SHIRLEY, Mass. -- In 1999, Peter Franklin dreamed up an icy creation called the Cool Dog. He had to work hard to drum up interest and to attract venture capital. Franklin and his wife, Tara, got their big break in 2002 when the Boston Red Sox and Aramark, the company that handles Fenway Park's concessions, agreed to sell the Cool Dog in the stadium.
The desserta slab of vanilla ice cream in the shape of a hot dog, nestled in a sponge-cake bunquickly caught on with fans and with Sox broadcaster Jerry Remy, who enjoyed a Cool Dog on the air during a rain [image-nocss] delay.
Franklin has since parlayed that success into deals with other sports venues, convenience stores and amusement parks, reported the Lowell Sun. The Cool Dog is sold in the stadiums of the Cincinnati Reds and the minor league Toledo Mud Hens and Pawtucket Red Sox, in the Water Country and Story Land parks in New Hampshire, in Tedeschi and Li'l Peach c-stores, and at BJ's Wholesale Club. The Stop n' Shop and Shaw's grocery chains will begin carrying the product this month, Franklin told the newspaper.
Cool Dogs currently have 61 distributors and are sold by an estimated 1,500 to 2,000 retailers in 27 states, the report said.
When Franklin first came up with the idea, he asked two major ice-cream producers for equipment that could make ice cream in the shape of a hot dogcrinkled ends and all. "They said, 'That's impossible'," Franklin said.
Traditionally, ice cream ingredients are frozen into a stainless-steel container, which is then placed in hot water to allow the ice cream to slide out. This process inevitably results in a somewhat flattened hunk of ice cream, so making a rounded hot dog shape was out of the question.
Franklin was unsatisfied with that answer. He hired a consultant from the ice-cream industry. Franklin and the consultant decided that rather than asking an ice cream company to make a hot dog, they would ask a hot dog company to make ice cream. "We called manufacturers of hot dog equipment," Franklin told the paper. "They thought we were out of our minds."
Finally, Franklin found someone to test his idea. He fed milk, cream, sugar, eggs and other goodies into a hot dog-making device. "Within five minutes the machine was smoking," said Franklin said. But he was on the right track.
The ice cream companies had been right, said the reportyou cannot make ice cream shaped like a hot dog using stainless steel. So Franklin developed his own molding process. Instead of freezing the Cool Dogs in steel containers, he froze them inside lightweight, flexible, disposable cellulose casings, the same type of material that shapes meat into hot dogs.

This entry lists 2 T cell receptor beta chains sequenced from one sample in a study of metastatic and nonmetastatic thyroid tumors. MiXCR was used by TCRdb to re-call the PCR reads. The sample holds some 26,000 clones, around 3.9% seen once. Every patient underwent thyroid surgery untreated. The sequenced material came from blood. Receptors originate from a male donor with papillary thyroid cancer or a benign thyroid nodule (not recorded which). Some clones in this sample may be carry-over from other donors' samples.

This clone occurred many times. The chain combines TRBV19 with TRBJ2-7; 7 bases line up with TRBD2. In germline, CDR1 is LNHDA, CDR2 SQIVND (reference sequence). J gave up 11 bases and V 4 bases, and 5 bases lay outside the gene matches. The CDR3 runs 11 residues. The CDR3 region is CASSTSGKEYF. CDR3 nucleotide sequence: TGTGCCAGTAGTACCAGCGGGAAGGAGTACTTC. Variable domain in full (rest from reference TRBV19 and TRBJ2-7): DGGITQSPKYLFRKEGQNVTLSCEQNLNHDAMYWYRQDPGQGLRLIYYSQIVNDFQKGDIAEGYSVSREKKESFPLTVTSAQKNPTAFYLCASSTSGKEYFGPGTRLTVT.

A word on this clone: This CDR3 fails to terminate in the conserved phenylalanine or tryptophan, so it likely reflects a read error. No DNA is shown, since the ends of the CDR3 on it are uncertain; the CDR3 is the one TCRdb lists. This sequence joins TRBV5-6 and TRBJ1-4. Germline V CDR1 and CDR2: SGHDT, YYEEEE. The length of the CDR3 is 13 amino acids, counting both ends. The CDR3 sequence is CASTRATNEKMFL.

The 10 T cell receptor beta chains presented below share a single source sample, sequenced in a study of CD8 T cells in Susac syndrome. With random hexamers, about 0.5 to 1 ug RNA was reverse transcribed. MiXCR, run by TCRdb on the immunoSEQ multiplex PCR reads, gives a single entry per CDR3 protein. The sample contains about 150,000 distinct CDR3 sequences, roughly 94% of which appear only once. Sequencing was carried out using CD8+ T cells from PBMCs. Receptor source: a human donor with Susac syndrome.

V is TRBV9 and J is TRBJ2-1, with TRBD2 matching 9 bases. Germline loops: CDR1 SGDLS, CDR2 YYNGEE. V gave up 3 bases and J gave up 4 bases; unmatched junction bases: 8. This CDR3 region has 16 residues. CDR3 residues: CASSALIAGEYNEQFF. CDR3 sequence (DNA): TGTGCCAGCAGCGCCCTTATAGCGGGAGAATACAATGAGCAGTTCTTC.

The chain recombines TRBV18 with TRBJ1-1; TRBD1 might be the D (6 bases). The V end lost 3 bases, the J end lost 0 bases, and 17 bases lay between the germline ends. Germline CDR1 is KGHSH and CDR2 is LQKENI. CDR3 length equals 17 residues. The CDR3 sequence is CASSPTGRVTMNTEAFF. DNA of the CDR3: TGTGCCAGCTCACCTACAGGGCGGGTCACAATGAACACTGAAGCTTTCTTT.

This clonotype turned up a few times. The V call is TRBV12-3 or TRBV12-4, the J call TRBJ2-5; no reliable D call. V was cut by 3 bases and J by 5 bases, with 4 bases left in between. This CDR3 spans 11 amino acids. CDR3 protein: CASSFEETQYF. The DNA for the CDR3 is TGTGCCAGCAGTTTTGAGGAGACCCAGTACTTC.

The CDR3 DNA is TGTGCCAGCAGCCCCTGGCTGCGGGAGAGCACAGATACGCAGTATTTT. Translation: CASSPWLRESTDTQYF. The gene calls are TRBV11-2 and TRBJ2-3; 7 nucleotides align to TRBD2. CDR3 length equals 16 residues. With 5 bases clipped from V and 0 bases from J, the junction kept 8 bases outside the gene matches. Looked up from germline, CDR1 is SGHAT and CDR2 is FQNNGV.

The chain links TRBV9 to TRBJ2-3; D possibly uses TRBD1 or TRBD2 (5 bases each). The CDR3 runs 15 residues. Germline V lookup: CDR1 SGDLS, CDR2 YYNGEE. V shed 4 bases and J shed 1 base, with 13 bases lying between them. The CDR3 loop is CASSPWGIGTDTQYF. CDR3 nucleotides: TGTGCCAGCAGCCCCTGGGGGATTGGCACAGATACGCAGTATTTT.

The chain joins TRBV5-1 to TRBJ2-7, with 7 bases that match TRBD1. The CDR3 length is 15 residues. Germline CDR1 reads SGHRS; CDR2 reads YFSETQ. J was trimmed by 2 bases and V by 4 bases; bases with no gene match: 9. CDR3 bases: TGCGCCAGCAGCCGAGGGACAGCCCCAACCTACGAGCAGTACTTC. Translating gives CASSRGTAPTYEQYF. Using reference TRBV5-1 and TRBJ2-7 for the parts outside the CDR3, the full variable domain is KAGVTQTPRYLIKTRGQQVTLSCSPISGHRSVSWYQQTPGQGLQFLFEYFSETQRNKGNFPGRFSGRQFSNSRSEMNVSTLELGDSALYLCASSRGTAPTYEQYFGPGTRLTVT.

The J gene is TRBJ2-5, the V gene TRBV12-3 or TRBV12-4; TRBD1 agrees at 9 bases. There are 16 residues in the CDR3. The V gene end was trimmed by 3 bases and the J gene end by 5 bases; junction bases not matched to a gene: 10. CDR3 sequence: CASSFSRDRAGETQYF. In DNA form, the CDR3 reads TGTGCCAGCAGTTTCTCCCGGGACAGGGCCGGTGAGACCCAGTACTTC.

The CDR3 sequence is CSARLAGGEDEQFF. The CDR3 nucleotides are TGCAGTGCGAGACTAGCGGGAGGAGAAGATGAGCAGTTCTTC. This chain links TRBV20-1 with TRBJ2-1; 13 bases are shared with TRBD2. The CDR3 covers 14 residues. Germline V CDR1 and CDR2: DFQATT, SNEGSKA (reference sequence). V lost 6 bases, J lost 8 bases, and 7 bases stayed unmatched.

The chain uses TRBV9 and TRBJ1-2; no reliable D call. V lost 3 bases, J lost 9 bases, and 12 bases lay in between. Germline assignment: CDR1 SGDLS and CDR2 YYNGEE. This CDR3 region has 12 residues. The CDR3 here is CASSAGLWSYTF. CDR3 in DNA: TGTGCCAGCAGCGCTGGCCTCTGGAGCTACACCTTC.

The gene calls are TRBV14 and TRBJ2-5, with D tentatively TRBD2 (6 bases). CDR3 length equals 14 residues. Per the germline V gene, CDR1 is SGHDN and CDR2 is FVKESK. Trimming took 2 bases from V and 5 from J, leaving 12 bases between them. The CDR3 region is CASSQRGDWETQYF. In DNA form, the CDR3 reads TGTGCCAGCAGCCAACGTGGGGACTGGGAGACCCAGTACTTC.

In the process, he accidentally solved an age-old problem in the frozen-novelties market, the report said. "You never see a soft outer cake because the ice-cream industry has always integrated soft ice cream onto the cake," Franklin says. "It makes the cake a soggy mess." Somehow, Franklin's molding process produced ice cream that eliminated this "moisture migration."
"It's one of those accidental technology things," Franklin said.
He expects that when big manufacturers get wind of his fast, inexpensive technologyit can crank out 400 Cool Dogs per minute, as opposed to two using the old methodit will turn the ice cream industry on its ear. Franklin recently patented his molding process.
This year, the company will turn a profit for the first time, Franklin said. Cool Dogs sell for $4.75 apiece at Fenway, $4 each at amusement parks, $4.29 for a box of four in grocery stores, and $7.99 for a box of eight at BJ's, said the report.
The company recently contracted with Nutmeg Farms in West Hartford to make its ice cream, assemble the Cool Dogs using Franklin's molding process and ship them out to distributors, said the Sun.
Cool Dogs have been featured in the New York Times, the Boston Globe and Forbes, and have appeared on the Food Network. Cool Dog Inc. has partnered with an international broker and will ship to the Middle East and Southeast Asia by the end of the year, Franklin said.
Franklin is also ready to use his molding process to create new products, according to the report. "I want to make a baseball," he said.